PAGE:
Not to be facetious, but if a tuxedo didn't have satin lapels and satin stripes down the sides of the pants, it'd just be another black suit. I mean, the former is probably the single most common characteristic differentiating a tuxedo jacket from an ordinary black jacket, and the latter the single most common characteristic differentiating tuxedo pants from ordinary black pants.
Yes, there may well be other, less common or more subtle differences, but the satin thing is the almost universal and immediately obvious one. Also, there may be differences in accompanying items - cummerbund, shoes, shirt studs, etc. But they're just that - accompanying items, and not the tuxedo itself. And for purposes of this post, "satin" should be taken to technically mean "satin or grosgrain."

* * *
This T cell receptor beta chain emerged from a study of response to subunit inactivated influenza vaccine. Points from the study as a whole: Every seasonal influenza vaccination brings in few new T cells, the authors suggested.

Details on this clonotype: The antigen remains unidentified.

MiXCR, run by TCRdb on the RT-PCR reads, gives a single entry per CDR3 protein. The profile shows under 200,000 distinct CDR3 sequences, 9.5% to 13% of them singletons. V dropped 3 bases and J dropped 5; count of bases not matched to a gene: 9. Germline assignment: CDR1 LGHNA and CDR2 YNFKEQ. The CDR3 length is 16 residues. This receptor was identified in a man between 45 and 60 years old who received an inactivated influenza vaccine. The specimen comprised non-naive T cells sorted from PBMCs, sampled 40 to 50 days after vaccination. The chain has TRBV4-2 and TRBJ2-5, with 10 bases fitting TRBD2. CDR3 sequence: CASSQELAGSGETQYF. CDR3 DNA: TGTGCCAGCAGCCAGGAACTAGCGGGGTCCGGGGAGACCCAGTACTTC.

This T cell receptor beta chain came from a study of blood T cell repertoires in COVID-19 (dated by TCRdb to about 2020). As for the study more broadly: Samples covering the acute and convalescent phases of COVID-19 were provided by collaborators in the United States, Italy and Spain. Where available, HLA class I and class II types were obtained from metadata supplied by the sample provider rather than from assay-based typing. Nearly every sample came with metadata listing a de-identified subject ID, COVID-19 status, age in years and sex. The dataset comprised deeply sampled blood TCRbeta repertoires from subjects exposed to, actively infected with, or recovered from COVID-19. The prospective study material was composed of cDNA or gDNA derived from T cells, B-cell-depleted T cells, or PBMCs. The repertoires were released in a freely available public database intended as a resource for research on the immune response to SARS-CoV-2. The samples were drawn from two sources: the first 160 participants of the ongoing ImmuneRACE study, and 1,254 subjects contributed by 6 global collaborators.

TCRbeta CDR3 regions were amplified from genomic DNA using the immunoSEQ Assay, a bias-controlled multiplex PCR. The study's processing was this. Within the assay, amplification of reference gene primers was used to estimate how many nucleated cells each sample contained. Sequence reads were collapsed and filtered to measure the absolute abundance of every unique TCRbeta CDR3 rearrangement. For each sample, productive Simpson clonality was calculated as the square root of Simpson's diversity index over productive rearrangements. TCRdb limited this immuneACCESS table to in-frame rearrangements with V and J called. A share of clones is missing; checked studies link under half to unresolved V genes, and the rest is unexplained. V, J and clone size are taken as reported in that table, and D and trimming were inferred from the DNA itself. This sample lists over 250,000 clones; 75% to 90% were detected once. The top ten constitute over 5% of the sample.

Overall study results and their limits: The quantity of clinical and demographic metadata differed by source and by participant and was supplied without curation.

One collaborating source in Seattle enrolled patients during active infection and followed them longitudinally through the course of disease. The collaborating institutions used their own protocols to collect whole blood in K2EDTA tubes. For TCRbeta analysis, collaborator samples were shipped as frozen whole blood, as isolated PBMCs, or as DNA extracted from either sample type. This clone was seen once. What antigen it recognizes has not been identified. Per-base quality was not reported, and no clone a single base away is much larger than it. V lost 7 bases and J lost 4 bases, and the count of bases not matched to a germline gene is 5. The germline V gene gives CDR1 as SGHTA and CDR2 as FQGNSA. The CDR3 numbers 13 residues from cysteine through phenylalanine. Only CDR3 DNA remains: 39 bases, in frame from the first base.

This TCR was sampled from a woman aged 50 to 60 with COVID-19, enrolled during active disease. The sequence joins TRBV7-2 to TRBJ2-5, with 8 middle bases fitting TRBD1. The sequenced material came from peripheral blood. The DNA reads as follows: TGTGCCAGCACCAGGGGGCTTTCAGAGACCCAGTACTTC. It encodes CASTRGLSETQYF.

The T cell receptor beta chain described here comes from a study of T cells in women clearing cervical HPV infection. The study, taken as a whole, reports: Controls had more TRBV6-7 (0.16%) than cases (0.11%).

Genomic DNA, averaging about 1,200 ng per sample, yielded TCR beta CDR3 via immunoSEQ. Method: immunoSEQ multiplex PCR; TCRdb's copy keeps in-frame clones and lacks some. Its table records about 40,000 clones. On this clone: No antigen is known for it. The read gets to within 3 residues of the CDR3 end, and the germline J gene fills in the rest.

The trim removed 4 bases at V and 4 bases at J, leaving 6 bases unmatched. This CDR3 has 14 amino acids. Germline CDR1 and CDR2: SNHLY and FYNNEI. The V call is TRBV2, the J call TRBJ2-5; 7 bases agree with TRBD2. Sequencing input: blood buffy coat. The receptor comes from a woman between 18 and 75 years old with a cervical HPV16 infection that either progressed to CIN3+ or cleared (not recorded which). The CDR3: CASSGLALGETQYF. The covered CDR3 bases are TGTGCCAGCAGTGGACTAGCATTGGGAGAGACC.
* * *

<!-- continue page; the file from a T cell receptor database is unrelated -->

It's sort of similar to the reason why tricycles have a third wheel - it's because without that third wheel, they'd just be bicycles.
So it's essentially there for the sole purpose of distinguishing it from a suit?
Well that's rather anticlimactic; I though there would've been some 'practical' reason as to why those features existed.
Nevertheless, thanks for the explanation.